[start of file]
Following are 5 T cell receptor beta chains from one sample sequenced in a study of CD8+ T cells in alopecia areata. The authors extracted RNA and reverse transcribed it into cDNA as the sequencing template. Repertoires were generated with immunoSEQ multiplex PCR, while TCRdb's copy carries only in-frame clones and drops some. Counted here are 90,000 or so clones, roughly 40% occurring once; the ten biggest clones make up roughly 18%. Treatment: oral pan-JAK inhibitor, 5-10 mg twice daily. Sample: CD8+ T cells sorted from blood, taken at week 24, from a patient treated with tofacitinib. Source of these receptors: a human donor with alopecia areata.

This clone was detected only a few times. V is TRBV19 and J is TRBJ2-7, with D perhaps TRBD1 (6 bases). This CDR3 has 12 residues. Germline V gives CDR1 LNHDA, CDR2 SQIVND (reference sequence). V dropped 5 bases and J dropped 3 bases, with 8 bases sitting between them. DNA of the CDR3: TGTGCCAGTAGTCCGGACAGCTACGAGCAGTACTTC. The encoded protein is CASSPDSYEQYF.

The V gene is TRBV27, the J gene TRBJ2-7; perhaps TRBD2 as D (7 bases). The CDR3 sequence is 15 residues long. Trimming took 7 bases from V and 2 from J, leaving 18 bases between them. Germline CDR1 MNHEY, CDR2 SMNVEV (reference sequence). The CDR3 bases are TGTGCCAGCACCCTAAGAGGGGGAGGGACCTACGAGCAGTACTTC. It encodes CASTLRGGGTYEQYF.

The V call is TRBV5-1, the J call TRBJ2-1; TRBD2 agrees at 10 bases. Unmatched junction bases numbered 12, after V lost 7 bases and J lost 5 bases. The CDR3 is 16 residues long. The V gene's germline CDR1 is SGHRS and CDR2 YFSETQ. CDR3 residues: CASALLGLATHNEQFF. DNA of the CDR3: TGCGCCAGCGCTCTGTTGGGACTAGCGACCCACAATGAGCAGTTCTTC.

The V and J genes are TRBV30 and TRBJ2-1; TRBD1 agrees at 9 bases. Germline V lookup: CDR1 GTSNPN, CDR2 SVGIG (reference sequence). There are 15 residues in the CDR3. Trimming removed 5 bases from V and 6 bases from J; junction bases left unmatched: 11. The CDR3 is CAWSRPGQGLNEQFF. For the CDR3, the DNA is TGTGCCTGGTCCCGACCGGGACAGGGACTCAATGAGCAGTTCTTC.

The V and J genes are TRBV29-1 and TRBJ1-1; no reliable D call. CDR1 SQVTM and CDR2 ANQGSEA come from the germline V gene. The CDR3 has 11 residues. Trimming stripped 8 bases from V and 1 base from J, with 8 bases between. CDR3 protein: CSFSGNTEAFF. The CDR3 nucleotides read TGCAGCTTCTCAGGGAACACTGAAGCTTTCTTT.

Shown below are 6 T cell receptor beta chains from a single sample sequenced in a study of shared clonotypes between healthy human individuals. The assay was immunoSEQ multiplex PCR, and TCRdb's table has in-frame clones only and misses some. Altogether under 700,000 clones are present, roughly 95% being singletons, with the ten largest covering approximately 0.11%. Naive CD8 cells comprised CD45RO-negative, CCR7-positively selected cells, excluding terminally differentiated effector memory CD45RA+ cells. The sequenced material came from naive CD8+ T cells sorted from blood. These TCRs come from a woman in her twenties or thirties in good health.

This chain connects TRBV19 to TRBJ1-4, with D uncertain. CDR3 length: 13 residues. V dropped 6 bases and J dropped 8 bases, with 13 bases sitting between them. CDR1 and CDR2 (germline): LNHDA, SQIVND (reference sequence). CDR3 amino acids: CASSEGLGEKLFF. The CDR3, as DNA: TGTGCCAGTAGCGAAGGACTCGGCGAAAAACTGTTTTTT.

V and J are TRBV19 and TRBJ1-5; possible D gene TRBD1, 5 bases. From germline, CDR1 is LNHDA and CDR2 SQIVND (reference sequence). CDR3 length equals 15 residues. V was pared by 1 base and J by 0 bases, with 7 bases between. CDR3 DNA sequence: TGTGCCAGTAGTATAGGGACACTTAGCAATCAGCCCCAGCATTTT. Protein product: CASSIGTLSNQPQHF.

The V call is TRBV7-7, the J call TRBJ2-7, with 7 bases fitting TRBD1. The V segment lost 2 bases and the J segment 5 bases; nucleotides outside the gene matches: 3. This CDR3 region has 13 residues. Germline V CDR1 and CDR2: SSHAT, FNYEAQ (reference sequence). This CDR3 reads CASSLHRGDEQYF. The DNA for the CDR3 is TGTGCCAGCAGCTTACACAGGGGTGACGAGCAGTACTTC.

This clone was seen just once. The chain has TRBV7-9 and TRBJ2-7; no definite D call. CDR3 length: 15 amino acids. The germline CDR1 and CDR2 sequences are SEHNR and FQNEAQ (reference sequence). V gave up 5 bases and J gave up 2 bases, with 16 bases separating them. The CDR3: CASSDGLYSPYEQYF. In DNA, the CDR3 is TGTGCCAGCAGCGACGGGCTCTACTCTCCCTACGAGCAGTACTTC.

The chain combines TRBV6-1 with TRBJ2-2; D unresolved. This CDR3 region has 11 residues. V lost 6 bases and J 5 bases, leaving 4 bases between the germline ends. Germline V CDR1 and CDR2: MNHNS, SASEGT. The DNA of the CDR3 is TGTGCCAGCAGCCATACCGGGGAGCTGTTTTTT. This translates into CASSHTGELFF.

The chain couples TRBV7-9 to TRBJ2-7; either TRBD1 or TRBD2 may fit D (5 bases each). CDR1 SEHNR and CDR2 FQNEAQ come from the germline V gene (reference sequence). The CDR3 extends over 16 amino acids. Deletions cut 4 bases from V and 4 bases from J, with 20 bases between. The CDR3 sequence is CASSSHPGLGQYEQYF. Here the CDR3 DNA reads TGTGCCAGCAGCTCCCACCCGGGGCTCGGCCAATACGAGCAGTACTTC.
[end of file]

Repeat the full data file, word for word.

Following are 5 T cell receptor beta chains from one sample sequenced in a study of CD8+ T cells in alopecia areata. The authors extracted RNA and reverse transcribed it into cDNA as the sequencing template. Repertoires were generated with immunoSEQ multiplex PCR, while TCRdb's copy carries only in-frame clones and drops some. Counted here are 90,000 or so clones, roughly 40% occurring once; the ten biggest clones make up roughly 18%. Treatment: oral pan-JAK inhibitor, 5-10 mg twice daily. Sample: CD8+ T cells sorted from blood, taken at week 24, from a patient treated with tofacitinib. Source of these receptors: a human donor with alopecia areata.

This clone was detected only a few times. V is TRBV19 and J is TRBJ2-7, with D perhaps TRBD1 (6 bases). This CDR3 has 12 residues. Germline V gives CDR1 LNHDA, CDR2 SQIVND (reference sequence). V dropped 5 bases and J dropped 3 bases, with 8 bases sitting between them. DNA of the CDR3: TGTGCCAGTAGTCCGGACAGCTACGAGCAGTACTTC. The encoded protein is CASSPDSYEQYF.

The V gene is TRBV27, the J gene TRBJ2-7; perhaps TRBD2 as D (7 bases). The CDR3 sequence is 15 residues long. Trimming took 7 bases from V and 2 from J, leaving 18 bases between them. Germline CDR1 MNHEY, CDR2 SMNVEV (reference sequence). The CDR3 bases are TGTGCCAGCACCCTAAGAGGGGGAGGGACCTACGAGCAGTACTTC. It encodes CASTLRGGGTYEQYF.

The V call is TRBV5-1, the J call TRBJ2-1; TRBD2 agrees at 10 bases. Unmatched junction bases numbered 12, after V lost 7 bases and J lost 5 bases. The CDR3 is 16 residues long. The V gene's germline CDR1 is SGHRS and CDR2 YFSETQ. CDR3 residues: CASALLGLATHNEQFF. DNA of the CDR3: TGCGCCAGCGCTCTGTTGGGACTAGCGACCCACAATGAGCAGTTCTTC.

The V and J genes are TRBV30 and TRBJ2-1; TRBD1 agrees at 9 bases. Germline V lookup: CDR1 GTSNPN, CDR2 SVGIG (reference sequence). There are 15 residues in the CDR3. Trimming removed 5 bases from V and 6 bases from J; junction bases left unmatched: 11. The CDR3 is CAWSRPGQGLNEQFF. For the CDR3, the DNA is TGTGCCTGGTCCCGACCGGGACAGGGACTCAATGAGCAGTTCTTC.

The V and J genes are TRBV29-1 and TRBJ1-1; no reliable D call. CDR1 SQVTM and CDR2 ANQGSEA come from the germline V gene. The CDR3 has 11 residues. Trimming stripped 8 bases from V and 1 base from J, with 8 bases between. CDR3 protein: CSFSGNTEAFF. The CDR3 nucleotides read TGCAGCTTCTCAGGGAACACTGAAGCTTTCTTT.

Shown below are 6 T cell receptor beta chains from a single sample sequenced in a study of shared clonotypes between healthy human individuals. The assay was immunoSEQ multiplex PCR, and TCRdb's table has in-frame clones only and misses some. Altogether under 700,000 clones are present, roughly 95% being singletons, with the ten largest covering approximately 0.11%. Naive CD8 cells comprised CD45RO-negative, CCR7-positively selected cells, excluding terminally differentiated effector memory CD45RA+ cells. The sequenced material came from naive CD8+ T cells sorted from blood. These TCRs come from a woman in her twenties or thirties in good health.

This chain connects TRBV19 to TRBJ1-4, with D uncertain. CDR3 length: 13 residues. V dropped 6 bases and J dropped 8 bases, with 13 bases sitting between them. CDR1 and CDR2 (germline): LNHDA, SQIVND (reference sequence). CDR3 amino acids: CASSEGLGEKLFF. The CDR3, as DNA: TGTGCCAGTAGCGAAGGACTCGGCGAAAAACTGTTTTTT.

V and J are TRBV19 and TRBJ1-5; possible D gene TRBD1, 5 bases. From germline, CDR1 is LNHDA and CDR2 SQIVND (reference sequence). CDR3 length equals 15 residues. V was pared by 1 base and J by 0 bases, with 7 bases between. CDR3 DNA sequence: TGTGCCAGTAGTATAGGGACACTTAGCAATCAGCCCCAGCATTTT. Protein product: CASSIGTLSNQPQHF.

The V call is TRBV7-7, the J call TRBJ2-7, with 7 bases fitting TRBD1. The V segment lost 2 bases and the J segment 5 bases; nucleotides outside the gene matches: 3. This CDR3 region has 13 residues. Germline V CDR1 and CDR2: SSHAT, FNYEAQ (reference sequence). This CDR3 reads CASSLHRGDEQYF. The DNA for the CDR3 is TGTGCCAGCAGCTTACACAGGGGTGACGAGCAGTACTTC.

This clone was seen just once. The chain has TRBV7-9 and TRBJ2-7; no definite D call. CDR3 length: 15 amino acids. The germline CDR1 and CDR2 sequences are SEHNR and FQNEAQ (reference sequence). V gave up 5 bases and J gave up 2 bases, with 16 bases separating them. The CDR3: CASSDGLYSPYEQYF. In DNA, the CDR3 is TGTGCCAGCAGCGACGGGCTCTACTCTCCCTACGAGCAGTACTTC.

The chain combines TRBV6-1 with TRBJ2-2; D unresolved. This CDR3 region has 11 residues. V lost 6 bases and J 5 bases, leaving 4 bases between the germline ends. Germline V CDR1 and CDR2: MNHNS, SASEGT. The DNA of the CDR3 is TGTGCCAGCAGCCATACCGGGGAGCTGTTTTTT. This translates into CASSHTGELFF.

The chain couples TRBV7-9 to TRBJ2-7; either TRBD1 or TRBD2 may fit D (5 bases each). CDR1 SEHNR and CDR2 FQNEAQ come from the germline V gene (reference sequence). The CDR3 extends over 16 amino acids. Deletions cut 4 bases from V and 4 bases from J, with 20 bases between. The CDR3 sequence is CASSSHPGLGQYEQYF. Here the CDR3 DNA reads TGTGCCAGCAGCTCCCACCCGGGGCTCGGCCAATACGAGCAGTACTTC.